Peng Shuai serves against Monica Niculescu of Romania during their women’s singles match at the China Open tournament in Beijing in October 2017. Peng’s safety and freedom are raising concern across the world, and rightly so. Photo: AP
Peng Shuai serves against Monica Niculescu of Romania during their women’s singles match at the China Open tournament in Beijing in October 2017. Peng’s safety and freedom are raising concern across the world, and rightly so. Photo: AP
Shirley Ze Yu
Opinion

Opinion

Shirley Ze Yu

How Peng Shuai’s fate underscores China’s global legitimacy challenge

  • Despite its vaccine donations and firm commitments to reduce carbon emissions, China is still struggling to win the world’s trust
  • As it takes on more global responsibilities, it must overcome the scepticism and show it is a responsible partner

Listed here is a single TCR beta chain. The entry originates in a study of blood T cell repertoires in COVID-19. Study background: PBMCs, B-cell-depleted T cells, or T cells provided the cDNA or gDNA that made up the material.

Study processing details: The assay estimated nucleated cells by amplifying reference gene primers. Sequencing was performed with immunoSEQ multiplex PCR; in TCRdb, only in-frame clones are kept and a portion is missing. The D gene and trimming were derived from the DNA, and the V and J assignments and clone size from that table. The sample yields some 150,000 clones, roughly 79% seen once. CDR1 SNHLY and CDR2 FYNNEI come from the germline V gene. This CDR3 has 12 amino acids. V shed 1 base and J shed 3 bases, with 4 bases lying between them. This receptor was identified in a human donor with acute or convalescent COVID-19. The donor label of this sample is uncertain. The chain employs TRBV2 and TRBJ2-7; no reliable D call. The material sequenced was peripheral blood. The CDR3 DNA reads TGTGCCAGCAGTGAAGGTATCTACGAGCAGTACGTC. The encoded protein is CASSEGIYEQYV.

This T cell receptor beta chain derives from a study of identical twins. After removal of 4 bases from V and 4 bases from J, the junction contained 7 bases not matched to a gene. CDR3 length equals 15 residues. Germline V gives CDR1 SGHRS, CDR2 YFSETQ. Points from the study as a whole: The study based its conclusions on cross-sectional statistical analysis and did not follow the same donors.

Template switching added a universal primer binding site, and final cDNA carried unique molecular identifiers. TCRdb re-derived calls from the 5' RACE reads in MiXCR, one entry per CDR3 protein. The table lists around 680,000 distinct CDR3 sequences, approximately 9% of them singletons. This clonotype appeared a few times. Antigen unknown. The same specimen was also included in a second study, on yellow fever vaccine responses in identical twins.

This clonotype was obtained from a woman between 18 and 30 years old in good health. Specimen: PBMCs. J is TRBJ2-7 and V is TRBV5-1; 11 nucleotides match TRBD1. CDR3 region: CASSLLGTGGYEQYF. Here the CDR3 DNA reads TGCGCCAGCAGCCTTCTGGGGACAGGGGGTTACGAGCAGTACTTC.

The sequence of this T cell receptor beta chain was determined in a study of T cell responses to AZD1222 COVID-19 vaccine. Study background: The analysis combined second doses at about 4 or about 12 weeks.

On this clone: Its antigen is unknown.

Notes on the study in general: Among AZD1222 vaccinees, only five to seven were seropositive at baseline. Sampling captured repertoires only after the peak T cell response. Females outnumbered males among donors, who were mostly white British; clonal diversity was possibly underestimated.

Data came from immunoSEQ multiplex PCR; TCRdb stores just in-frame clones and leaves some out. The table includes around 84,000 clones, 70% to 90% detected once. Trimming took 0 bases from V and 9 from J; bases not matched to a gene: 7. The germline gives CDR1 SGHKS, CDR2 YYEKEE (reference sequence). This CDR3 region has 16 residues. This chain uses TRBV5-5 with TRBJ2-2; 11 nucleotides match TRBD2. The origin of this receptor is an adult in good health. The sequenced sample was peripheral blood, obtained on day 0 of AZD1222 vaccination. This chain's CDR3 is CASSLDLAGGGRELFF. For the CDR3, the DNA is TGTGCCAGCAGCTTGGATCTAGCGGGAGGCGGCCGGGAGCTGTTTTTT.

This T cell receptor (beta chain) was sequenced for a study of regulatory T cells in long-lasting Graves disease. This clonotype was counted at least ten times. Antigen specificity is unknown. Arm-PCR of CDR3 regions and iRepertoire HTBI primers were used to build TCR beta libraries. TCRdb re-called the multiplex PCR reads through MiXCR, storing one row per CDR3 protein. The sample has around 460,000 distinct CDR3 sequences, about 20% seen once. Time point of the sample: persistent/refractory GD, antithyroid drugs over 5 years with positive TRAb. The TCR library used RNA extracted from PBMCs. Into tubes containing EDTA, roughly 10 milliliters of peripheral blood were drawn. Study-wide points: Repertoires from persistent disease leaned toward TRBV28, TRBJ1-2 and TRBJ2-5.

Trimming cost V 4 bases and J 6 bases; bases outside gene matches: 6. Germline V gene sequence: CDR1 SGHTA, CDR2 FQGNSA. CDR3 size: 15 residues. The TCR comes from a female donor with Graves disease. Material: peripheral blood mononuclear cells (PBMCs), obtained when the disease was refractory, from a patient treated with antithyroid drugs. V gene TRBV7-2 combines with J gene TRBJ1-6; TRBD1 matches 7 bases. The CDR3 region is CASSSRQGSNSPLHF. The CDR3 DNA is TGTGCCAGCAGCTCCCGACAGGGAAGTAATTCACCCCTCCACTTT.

Peng Shuai serves against Monica Niculescu of Romania during their women’s singles match at the China Open tournament in Beijing in October 2017. Peng’s safety and freedom are raising concern across the world, and rightly so. Photo: AP
Peng Shuai serves against Monica Niculescu of Romania during their women’s singles match at the China Open tournament in Beijing in October 2017. Peng’s safety and freedom are raising concern across the world, and rightly so. Photo: AP
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